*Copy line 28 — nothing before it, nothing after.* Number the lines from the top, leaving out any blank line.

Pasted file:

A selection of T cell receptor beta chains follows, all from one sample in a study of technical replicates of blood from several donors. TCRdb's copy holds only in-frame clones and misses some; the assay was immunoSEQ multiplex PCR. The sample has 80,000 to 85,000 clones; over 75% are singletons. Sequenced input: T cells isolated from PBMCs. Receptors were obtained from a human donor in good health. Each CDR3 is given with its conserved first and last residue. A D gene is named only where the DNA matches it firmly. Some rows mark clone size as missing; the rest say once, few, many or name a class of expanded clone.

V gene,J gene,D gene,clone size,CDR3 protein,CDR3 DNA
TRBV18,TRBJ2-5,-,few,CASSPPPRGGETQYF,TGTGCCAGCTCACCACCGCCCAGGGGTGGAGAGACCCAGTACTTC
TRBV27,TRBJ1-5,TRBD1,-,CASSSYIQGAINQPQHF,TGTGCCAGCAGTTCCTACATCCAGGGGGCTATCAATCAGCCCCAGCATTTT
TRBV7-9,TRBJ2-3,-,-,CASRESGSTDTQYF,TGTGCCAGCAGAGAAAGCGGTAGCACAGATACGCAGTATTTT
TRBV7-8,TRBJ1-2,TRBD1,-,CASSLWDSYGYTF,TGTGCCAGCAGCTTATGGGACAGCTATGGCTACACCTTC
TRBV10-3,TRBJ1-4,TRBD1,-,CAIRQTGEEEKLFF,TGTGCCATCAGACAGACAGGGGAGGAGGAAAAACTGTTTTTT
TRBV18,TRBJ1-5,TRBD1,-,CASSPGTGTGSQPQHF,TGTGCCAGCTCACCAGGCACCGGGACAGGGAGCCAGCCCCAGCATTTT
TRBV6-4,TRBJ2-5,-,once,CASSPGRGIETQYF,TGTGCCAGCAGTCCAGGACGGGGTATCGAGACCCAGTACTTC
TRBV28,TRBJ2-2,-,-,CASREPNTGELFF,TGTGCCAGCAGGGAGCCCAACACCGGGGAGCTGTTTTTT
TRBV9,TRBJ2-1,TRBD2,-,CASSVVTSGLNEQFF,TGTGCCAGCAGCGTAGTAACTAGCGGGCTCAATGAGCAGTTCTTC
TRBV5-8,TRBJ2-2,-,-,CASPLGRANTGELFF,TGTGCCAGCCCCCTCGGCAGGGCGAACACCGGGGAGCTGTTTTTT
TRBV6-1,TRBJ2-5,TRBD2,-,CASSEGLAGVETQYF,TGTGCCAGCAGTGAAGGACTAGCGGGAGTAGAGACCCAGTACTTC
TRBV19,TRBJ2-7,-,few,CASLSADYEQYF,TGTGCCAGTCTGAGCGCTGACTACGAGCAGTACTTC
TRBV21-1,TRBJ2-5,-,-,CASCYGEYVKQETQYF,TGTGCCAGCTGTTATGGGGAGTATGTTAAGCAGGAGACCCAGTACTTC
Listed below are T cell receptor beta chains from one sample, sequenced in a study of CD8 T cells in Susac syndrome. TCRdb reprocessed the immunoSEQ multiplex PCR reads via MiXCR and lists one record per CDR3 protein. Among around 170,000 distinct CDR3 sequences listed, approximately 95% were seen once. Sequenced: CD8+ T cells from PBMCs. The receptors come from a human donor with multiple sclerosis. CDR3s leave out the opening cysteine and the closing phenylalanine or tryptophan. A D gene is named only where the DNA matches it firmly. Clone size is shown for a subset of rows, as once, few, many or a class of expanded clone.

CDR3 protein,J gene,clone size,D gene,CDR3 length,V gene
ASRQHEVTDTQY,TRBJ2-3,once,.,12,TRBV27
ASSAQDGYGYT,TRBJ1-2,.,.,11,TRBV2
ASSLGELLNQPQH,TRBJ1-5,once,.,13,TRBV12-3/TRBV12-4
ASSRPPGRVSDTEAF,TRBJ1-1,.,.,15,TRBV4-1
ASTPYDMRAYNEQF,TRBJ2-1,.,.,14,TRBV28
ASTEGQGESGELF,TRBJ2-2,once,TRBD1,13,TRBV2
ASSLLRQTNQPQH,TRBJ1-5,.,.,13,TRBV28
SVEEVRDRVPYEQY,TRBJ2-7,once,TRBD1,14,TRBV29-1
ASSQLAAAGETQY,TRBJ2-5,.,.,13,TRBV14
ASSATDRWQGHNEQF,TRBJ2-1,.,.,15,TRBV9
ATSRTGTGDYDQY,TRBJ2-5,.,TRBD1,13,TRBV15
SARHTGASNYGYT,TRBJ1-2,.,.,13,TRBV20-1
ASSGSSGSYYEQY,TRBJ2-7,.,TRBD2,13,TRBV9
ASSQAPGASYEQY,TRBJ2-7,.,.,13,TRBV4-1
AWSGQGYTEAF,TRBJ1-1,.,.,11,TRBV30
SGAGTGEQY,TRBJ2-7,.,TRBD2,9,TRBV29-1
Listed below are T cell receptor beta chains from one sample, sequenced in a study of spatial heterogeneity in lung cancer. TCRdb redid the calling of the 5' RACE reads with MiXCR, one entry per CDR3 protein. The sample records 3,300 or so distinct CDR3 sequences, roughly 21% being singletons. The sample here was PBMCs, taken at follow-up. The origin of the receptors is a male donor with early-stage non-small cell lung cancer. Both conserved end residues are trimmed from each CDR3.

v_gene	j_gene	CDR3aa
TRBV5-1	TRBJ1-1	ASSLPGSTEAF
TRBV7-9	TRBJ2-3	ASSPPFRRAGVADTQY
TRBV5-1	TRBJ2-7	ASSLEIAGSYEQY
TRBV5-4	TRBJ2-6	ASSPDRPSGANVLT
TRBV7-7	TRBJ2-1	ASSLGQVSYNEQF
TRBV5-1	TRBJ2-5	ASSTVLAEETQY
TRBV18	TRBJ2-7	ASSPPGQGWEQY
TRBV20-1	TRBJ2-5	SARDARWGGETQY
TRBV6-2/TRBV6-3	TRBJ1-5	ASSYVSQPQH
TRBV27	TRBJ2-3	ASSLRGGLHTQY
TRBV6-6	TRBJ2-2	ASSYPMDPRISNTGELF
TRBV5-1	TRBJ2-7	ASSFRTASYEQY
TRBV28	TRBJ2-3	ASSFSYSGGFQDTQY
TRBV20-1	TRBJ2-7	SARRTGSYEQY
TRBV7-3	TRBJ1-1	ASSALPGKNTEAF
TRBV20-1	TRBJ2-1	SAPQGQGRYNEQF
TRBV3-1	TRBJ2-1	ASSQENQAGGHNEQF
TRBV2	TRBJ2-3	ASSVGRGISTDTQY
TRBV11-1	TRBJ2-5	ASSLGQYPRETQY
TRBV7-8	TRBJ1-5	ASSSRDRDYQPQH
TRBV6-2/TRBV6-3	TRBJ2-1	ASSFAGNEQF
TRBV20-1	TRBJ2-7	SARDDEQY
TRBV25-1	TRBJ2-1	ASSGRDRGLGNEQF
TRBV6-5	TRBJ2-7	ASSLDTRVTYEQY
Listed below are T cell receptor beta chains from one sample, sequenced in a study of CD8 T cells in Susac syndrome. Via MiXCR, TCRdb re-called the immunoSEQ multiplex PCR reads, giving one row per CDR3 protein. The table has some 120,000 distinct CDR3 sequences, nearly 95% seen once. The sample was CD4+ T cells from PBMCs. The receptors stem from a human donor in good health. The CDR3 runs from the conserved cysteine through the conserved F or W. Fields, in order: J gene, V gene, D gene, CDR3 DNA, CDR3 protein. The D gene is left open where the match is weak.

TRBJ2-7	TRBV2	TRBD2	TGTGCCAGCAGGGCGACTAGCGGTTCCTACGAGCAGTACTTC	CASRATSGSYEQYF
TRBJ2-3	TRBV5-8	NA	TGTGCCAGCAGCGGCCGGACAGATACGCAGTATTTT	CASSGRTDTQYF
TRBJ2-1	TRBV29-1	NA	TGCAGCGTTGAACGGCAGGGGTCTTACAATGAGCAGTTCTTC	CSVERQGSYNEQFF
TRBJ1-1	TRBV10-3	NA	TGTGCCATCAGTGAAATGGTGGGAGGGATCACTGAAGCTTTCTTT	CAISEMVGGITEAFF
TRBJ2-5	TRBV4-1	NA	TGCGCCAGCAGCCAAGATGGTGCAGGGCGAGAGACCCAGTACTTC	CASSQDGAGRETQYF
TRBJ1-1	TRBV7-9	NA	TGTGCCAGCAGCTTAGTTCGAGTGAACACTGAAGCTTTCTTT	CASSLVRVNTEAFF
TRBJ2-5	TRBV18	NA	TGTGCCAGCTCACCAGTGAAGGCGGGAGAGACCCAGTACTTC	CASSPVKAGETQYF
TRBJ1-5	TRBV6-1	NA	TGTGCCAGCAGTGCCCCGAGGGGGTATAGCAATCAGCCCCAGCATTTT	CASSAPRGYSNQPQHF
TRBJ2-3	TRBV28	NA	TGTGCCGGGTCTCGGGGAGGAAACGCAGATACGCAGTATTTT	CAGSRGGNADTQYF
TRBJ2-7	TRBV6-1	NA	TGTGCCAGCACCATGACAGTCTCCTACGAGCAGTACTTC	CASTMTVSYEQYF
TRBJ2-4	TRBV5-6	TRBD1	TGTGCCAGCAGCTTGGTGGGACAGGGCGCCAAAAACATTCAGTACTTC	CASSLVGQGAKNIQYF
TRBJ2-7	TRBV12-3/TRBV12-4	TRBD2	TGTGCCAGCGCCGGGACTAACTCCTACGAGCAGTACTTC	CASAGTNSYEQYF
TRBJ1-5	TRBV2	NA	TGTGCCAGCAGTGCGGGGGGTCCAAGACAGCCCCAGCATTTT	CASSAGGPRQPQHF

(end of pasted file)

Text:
ATSRTGTGDYDQY,TRBJ2-5,.,TRBD1,13,TRBV15